FCC Rejects Petition to Reconsider Junk Fax Fine

The U.S. Federal Communications Commission (FCC) has turned down a request to reconsider a fine of nearly $2 million for violations of its rules on unsolicited fax advertisements (also known as “junk faxes”).

In an Order on Reconsideration issued in February, the Commission rejected the petition of Scott Malcolm and his companies DSM Supply and Somaticare to reconsider as “excessive” a fine of $1.84 million in connection with junk faxes sent by the companies. The FCC proposed the fine after receiving hundreds of consumer complaints about the unsolicited fax advertisements, and Malcolm’s failure to cease such activities even after being warned by the Commission that his actions constituted a violation of the law.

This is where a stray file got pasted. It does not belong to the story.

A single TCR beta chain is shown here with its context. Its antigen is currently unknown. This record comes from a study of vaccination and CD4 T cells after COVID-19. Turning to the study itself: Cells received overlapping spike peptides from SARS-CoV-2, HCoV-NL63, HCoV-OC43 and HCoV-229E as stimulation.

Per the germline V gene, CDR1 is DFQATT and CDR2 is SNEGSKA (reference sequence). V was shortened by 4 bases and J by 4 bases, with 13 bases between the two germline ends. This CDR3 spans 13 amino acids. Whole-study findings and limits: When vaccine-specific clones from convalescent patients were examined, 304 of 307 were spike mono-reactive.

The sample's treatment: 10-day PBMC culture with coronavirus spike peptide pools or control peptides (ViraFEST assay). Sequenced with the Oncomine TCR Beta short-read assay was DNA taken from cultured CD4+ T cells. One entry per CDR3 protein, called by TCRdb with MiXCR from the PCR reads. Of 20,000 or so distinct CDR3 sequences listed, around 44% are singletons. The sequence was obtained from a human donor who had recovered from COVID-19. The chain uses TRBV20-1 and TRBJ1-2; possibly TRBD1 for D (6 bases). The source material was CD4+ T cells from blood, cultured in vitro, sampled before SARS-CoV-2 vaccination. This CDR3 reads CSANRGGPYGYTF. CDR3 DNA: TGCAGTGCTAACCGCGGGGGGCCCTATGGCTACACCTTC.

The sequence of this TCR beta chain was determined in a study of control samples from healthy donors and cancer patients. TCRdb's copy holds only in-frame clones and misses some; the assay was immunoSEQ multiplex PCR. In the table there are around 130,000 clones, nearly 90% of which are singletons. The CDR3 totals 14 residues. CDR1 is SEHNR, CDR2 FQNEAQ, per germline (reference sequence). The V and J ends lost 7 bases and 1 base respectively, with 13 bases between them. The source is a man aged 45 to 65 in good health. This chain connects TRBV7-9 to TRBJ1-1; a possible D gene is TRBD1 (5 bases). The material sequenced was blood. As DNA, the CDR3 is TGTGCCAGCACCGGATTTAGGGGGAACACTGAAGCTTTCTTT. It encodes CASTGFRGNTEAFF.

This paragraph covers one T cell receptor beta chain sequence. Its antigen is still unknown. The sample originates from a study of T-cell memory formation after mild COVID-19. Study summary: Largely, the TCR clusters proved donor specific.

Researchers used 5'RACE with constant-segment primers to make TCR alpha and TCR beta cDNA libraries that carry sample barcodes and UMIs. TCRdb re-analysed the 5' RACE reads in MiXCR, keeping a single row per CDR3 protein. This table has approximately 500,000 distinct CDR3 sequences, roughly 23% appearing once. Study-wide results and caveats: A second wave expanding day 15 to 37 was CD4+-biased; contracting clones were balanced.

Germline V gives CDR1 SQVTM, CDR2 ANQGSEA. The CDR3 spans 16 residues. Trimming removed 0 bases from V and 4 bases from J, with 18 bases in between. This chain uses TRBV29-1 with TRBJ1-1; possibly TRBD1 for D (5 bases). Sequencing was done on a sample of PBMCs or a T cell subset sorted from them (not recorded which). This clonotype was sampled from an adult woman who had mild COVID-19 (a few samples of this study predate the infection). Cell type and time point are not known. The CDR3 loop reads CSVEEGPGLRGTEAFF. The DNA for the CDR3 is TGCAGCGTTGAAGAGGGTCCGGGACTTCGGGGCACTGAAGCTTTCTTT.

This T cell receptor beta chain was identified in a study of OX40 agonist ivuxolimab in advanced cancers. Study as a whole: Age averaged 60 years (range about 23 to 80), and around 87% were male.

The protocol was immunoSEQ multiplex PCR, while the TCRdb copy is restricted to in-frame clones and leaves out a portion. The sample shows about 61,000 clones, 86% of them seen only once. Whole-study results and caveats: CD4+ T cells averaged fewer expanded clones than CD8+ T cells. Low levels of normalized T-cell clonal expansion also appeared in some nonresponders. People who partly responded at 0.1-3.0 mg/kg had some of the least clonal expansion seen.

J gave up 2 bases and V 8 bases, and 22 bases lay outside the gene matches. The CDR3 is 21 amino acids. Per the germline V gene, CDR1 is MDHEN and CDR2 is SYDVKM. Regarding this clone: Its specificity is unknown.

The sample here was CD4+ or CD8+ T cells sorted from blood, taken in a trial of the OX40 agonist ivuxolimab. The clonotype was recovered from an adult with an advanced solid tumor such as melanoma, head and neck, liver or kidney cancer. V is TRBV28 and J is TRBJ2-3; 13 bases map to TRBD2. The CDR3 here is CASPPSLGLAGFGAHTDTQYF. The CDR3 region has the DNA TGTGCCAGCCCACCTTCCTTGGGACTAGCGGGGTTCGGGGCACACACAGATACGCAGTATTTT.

The Telephone Consumer Protection Act of 1991 makes it “unlawful for any person within the United States…to use any telephone facsimile machine, computer, or other device, to send, to a telephone facsimile machine, an unsolicited advertisement,” without prior authorization of the recipient.

The Commission rejected Malcolm’s petition for reconsideration on procedural grounds, noting that he failed to present any new facts that were not available prior to the issuance of the fine. The Commission also noted that Malcolm filed his initial reply to the proposed fine nearly seven months after the original deadline, which resulted in the FCC issuing its original Forfeiture Order.

Read the complete text of the FCC’s Order on Reconsideration.

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